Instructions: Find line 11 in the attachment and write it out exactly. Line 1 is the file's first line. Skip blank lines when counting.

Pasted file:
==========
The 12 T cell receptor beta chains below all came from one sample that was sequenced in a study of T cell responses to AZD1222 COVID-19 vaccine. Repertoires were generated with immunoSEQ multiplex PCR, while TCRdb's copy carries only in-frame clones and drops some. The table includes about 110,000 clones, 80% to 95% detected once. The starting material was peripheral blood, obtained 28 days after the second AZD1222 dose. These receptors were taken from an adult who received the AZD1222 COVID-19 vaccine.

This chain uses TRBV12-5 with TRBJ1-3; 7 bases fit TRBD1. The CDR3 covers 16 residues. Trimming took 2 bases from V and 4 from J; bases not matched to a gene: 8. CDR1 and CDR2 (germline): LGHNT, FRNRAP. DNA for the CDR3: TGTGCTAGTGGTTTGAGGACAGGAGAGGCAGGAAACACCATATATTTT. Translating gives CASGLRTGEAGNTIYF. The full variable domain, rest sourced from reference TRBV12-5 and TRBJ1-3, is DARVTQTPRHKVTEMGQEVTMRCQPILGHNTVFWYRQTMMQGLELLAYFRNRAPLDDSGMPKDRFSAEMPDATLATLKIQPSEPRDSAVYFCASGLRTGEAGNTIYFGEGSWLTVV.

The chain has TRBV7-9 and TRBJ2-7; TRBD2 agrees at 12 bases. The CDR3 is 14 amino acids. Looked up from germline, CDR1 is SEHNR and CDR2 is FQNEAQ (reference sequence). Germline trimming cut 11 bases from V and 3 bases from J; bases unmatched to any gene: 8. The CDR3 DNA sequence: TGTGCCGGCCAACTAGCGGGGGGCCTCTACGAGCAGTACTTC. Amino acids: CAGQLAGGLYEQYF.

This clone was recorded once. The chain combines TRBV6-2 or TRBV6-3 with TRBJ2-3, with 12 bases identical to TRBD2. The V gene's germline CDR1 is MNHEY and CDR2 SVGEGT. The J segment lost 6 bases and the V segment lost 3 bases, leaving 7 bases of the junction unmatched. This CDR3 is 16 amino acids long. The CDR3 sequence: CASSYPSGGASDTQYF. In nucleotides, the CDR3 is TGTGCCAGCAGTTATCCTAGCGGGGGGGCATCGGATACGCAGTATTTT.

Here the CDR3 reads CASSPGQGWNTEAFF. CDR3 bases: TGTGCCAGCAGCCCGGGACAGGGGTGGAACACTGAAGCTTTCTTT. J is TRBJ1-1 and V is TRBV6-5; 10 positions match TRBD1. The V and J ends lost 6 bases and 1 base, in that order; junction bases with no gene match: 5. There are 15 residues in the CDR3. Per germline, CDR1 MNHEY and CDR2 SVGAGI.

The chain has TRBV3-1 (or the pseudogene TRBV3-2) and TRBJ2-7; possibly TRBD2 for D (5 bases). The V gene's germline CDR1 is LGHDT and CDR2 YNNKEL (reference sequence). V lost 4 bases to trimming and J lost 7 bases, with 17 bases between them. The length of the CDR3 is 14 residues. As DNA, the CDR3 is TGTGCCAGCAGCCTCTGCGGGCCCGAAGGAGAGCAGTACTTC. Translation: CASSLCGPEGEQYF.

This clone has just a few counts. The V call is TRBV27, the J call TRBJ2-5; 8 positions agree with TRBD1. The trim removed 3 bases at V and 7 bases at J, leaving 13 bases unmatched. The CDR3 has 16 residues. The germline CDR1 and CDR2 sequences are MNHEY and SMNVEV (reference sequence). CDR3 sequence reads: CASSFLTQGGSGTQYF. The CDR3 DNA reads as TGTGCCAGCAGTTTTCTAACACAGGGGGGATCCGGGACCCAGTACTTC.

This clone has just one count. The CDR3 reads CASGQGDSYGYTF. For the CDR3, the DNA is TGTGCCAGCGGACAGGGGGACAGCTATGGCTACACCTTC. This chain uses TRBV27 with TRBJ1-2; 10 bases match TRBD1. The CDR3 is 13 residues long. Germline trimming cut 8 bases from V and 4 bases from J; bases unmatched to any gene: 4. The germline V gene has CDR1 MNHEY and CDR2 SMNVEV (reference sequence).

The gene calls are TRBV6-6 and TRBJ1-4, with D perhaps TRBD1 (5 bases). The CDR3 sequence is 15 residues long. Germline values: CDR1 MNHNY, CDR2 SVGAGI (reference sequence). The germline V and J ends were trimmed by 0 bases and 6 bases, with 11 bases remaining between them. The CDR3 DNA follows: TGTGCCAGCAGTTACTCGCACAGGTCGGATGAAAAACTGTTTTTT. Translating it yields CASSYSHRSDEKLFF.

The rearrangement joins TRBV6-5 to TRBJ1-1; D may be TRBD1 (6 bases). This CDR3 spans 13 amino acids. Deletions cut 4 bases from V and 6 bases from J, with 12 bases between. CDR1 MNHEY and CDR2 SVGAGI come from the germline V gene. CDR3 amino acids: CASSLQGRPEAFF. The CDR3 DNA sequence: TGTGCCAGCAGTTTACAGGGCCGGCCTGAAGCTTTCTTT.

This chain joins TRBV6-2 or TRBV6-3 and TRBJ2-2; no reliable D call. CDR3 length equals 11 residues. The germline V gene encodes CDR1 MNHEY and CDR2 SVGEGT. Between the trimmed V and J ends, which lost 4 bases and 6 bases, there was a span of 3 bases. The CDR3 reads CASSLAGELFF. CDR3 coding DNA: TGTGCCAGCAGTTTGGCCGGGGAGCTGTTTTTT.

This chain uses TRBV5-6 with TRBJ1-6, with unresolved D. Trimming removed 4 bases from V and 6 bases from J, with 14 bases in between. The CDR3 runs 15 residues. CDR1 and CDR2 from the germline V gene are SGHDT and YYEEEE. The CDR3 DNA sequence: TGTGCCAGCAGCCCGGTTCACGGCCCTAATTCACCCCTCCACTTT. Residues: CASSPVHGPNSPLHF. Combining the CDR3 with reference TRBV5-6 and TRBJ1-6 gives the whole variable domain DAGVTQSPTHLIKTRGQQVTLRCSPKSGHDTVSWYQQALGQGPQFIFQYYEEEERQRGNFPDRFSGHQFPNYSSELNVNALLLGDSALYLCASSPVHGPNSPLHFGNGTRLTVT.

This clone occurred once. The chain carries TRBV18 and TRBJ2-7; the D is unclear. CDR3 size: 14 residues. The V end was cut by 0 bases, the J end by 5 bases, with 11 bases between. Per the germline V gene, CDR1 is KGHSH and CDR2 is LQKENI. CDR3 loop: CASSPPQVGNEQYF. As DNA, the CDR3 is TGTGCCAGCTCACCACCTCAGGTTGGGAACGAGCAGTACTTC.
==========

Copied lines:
This chain joins TRBV6-2 or TRBV6-3 and TRBJ2-2; no reliable D call. CDR3 length equals 11 residues. The germline V gene encodes CDR1 MNHEY and CDR2 SVGEGT. Between the trimmed V and J ends, which lost 4 bases and 6 bases, there was a span of 3 bases. The CDR3 reads CASSLAGELFF. CDR3 coding DNA: TGTGCCAGCAGTTTGGCCGGGGAGCTGTTTTTT.